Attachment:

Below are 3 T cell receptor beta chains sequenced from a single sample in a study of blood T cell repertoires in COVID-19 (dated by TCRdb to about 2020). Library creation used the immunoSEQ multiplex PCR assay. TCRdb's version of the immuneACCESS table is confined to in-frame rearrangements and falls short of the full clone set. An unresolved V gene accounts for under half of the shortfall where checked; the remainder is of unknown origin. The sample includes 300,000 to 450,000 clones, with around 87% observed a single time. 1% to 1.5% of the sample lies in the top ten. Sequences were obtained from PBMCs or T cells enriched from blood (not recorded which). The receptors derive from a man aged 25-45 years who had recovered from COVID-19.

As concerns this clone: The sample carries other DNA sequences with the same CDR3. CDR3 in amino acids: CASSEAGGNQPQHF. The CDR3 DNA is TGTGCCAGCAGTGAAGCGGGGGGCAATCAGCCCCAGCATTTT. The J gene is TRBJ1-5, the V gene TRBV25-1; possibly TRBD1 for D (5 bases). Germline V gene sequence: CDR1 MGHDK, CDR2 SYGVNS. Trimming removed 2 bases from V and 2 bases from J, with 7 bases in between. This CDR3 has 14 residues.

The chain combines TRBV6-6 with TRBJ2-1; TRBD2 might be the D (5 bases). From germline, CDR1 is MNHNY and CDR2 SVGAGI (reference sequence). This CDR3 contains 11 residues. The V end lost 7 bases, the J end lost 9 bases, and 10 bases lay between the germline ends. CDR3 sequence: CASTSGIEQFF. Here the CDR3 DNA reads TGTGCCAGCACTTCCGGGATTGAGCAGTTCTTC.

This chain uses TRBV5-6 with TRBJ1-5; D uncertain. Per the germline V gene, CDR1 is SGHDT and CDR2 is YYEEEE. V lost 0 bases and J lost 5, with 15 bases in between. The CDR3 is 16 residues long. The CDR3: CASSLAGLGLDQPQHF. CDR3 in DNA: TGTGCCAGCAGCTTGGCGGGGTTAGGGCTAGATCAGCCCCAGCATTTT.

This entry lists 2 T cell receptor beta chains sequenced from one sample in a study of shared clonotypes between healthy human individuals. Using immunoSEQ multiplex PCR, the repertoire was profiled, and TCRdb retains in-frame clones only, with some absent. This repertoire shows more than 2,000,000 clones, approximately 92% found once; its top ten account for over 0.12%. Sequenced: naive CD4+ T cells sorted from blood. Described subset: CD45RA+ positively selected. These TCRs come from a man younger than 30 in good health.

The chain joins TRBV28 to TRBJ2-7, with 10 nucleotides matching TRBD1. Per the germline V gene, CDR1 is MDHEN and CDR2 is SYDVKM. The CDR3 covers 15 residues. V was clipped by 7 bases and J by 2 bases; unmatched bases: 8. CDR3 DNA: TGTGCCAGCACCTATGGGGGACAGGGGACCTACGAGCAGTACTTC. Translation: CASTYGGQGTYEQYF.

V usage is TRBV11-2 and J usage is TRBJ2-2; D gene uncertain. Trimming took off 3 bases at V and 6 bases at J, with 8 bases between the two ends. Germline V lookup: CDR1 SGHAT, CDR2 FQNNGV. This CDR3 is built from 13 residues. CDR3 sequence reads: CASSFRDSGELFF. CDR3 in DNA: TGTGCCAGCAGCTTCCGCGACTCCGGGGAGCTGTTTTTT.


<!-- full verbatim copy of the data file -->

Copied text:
Below are 3 T cell receptor beta chains sequenced from a single sample in a study of blood T cell repertoires in COVID-19 (dated by TCRdb to about 2020). Library creation used the immunoSEQ multiplex PCR assay. TCRdb's version of the immuneACCESS table is confined to in-frame rearrangements and falls short of the full clone set. An unresolved V gene accounts for under half of the shortfall where checked; the remainder is of unknown origin. The sample includes 300,000 to 450,000 clones, with around 87% observed a single time. 1% to 1.5% of the sample lies in the top ten. Sequences were obtained from PBMCs or T cells enriched from blood (not recorded which). The receptors derive from a man aged 25-45 years who had recovered from COVID-19.

As concerns this clone: The sample carries other DNA sequences with the same CDR3. CDR3 in amino acids: CASSEAGGNQPQHF. The CDR3 DNA is TGTGCCAGCAGTGAAGCGGGGGGCAATCAGCCCCAGCATTTT. The J gene is TRBJ1-5, the V gene TRBV25-1; possibly TRBD1 for D (5 bases). Germline V gene sequence: CDR1 MGHDK, CDR2 SYGVNS. Trimming removed 2 bases from V and 2 bases from J, with 7 bases in between. This CDR3 has 14 residues.

The chain combines TRBV6-6 with TRBJ2-1; TRBD2 might be the D (5 bases). From germline, CDR1 is MNHNY and CDR2 SVGAGI (reference sequence). This CDR3 contains 11 residues. The V end lost 7 bases, the J end lost 9 bases, and 10 bases lay between the germline ends. CDR3 sequence: CASTSGIEQFF. Here the CDR3 DNA reads TGTGCCAGCACTTCCGGGATTGAGCAGTTCTTC.

This chain uses TRBV5-6 with TRBJ1-5; D uncertain. Per the germline V gene, CDR1 is SGHDT and CDR2 is YYEEEE. V lost 0 bases and J lost 5, with 15 bases in between. The CDR3 is 16 residues long. The CDR3: CASSLAGLGLDQPQHF. CDR3 in DNA: TGTGCCAGCAGCTTGGCGGGGTTAGGGCTAGATCAGCCCCAGCATTTT.

This entry lists 2 T cell receptor beta chains sequenced from one sample in a study of shared clonotypes between healthy human individuals. Using immunoSEQ multiplex PCR, the repertoire was profiled, and TCRdb retains in-frame clones only, with some absent. This repertoire shows more than 2,000,000 clones, approximately 92% found once; its top ten account for over 0.12%. Sequenced: naive CD4+ T cells sorted from blood. Described subset: CD45RA+ positively selected. These TCRs come from a man younger than 30 in good health.

The chain joins TRBV28 to TRBJ2-7, with 10 nucleotides matching TRBD1. Per the germline V gene, CDR1 is MDHEN and CDR2 is SYDVKM. The CDR3 covers 15 residues. V was clipped by 7 bases and J by 2 bases; unmatched bases: 8. CDR3 DNA: TGTGCCAGCACCTATGGGGGACAGGGGACCTACGAGCAGTACTTC. Translation: CASTYGGQGTYEQYF.

V usage is TRBV11-2 and J usage is TRBJ2-2; D gene uncertain. Trimming took off 3 bases at V and 6 bases at J, with 8 bases between the two ends. Germline V lookup: CDR1 SGHAT, CDR2 FQNNGV. This CDR3 is built from 13 residues. CDR3 sequence reads: CASSFRDSGELFF. CDR3 in DNA: TGTGCCAGCAGCTTCCGCGACTCCGGGGAGCTGTTTTTT.